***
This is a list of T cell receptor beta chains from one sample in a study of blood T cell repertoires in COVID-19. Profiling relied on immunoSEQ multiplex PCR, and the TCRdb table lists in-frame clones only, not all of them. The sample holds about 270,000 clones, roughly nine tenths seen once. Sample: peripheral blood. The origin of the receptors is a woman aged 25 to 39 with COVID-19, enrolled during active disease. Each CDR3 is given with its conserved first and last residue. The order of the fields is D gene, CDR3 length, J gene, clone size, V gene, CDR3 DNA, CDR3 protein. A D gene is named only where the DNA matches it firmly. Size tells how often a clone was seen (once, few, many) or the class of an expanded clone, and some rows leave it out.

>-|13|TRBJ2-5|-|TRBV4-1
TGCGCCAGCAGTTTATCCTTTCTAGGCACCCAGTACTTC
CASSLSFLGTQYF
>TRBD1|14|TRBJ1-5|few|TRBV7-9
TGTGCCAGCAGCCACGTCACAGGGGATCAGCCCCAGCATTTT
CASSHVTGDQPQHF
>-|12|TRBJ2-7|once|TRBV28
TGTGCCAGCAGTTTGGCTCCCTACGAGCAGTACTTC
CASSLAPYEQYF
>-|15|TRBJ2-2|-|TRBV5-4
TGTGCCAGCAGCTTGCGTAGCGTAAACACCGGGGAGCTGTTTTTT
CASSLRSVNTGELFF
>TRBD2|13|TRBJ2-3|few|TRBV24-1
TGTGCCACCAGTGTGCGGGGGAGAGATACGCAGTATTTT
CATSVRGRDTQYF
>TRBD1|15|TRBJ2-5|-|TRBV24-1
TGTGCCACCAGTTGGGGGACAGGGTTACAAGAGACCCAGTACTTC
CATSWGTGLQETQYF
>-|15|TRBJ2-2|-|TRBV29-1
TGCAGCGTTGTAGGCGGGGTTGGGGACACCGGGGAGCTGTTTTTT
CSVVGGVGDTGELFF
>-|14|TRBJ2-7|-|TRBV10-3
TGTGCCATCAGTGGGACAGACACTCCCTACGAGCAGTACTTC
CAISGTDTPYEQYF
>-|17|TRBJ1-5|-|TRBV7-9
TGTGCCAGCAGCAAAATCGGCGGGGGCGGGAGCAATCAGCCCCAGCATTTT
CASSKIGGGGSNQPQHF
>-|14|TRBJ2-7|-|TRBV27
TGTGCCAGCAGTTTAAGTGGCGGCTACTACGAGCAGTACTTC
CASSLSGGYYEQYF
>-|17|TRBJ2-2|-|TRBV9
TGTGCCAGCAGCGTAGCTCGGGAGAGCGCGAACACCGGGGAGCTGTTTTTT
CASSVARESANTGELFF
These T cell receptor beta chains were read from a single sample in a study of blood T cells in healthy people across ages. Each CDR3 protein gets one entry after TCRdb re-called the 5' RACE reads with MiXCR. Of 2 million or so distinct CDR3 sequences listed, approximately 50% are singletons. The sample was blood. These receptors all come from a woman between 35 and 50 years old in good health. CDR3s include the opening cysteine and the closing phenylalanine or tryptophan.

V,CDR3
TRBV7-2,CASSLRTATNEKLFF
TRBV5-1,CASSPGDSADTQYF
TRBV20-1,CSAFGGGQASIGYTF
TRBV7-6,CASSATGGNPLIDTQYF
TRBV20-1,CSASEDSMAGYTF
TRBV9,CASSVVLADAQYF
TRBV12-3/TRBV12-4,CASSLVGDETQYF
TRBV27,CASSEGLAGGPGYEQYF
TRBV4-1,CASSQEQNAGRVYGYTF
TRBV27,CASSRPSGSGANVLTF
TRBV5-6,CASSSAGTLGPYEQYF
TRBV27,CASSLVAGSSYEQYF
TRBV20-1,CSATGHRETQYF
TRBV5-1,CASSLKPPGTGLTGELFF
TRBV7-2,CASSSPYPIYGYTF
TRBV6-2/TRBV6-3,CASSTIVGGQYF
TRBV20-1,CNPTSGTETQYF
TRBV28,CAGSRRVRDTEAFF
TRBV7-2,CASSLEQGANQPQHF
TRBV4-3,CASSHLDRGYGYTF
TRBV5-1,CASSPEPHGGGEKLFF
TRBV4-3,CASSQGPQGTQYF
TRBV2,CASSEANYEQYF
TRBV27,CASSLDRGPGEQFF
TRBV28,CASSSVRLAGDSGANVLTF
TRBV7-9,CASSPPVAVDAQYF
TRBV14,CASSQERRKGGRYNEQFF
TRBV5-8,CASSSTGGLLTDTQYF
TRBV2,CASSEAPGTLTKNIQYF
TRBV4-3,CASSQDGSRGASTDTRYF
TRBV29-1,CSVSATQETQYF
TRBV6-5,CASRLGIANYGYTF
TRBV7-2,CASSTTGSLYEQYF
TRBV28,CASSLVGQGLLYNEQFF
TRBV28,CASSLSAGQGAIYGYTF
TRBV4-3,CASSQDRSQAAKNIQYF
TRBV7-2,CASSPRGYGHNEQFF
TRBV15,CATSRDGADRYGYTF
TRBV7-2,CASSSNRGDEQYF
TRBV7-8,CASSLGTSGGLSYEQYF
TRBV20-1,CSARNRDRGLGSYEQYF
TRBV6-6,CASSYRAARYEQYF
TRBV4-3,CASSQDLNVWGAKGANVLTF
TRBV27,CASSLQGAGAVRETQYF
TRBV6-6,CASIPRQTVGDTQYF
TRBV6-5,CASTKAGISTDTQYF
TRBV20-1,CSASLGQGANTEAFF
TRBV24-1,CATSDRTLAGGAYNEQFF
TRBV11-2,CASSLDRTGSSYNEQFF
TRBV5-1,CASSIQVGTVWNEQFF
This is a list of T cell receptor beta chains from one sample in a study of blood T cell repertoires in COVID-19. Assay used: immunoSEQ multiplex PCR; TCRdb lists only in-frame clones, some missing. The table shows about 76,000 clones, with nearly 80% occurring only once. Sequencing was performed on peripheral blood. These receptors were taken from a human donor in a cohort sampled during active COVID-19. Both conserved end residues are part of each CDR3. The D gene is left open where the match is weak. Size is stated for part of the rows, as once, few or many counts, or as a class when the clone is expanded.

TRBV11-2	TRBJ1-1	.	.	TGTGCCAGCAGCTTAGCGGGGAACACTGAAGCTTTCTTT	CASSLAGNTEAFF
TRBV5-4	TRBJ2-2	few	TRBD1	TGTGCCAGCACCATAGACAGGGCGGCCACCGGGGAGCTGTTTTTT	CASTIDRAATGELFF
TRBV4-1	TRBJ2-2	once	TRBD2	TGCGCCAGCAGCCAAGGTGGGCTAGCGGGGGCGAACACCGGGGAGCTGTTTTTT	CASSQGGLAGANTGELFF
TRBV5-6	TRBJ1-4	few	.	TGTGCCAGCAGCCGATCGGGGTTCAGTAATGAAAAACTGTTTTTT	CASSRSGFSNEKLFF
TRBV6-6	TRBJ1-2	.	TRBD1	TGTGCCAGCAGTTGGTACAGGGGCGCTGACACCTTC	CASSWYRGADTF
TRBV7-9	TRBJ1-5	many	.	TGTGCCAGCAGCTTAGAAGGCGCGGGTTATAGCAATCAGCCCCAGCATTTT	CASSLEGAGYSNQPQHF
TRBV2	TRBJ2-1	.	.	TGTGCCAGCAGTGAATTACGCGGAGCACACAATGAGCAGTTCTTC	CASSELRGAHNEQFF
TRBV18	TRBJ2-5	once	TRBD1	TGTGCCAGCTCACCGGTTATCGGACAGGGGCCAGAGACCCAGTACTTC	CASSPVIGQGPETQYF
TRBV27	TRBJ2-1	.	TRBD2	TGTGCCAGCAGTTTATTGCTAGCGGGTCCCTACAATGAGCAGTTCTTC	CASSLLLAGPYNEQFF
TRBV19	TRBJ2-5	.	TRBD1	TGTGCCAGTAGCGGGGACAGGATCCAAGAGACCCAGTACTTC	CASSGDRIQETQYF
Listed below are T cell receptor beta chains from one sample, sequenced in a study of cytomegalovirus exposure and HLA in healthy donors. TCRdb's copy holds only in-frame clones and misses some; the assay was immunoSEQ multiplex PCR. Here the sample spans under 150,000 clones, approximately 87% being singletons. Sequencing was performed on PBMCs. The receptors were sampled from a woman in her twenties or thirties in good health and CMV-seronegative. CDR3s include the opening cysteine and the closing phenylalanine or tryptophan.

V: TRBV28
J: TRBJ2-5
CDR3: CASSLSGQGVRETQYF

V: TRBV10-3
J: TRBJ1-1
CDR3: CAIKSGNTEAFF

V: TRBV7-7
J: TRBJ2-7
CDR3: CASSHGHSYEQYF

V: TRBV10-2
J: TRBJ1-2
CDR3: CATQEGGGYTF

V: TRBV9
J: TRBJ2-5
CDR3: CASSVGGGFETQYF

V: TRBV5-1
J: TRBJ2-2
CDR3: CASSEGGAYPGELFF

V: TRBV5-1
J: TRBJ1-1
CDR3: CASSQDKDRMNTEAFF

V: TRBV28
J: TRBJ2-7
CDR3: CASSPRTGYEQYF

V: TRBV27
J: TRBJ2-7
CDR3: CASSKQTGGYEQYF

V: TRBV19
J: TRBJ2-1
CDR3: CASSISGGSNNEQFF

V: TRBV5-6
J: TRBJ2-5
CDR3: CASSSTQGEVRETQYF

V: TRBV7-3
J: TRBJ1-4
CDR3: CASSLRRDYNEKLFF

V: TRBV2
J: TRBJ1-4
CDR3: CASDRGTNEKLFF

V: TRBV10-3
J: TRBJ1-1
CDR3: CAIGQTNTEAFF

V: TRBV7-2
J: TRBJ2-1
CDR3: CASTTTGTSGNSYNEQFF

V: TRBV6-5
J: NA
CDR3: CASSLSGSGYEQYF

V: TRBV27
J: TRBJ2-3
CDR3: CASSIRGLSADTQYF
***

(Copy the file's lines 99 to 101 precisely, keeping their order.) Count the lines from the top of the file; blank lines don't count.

V: TRBV28
J: TRBJ2-5
CDR3: CASSLSGQGVRETQYF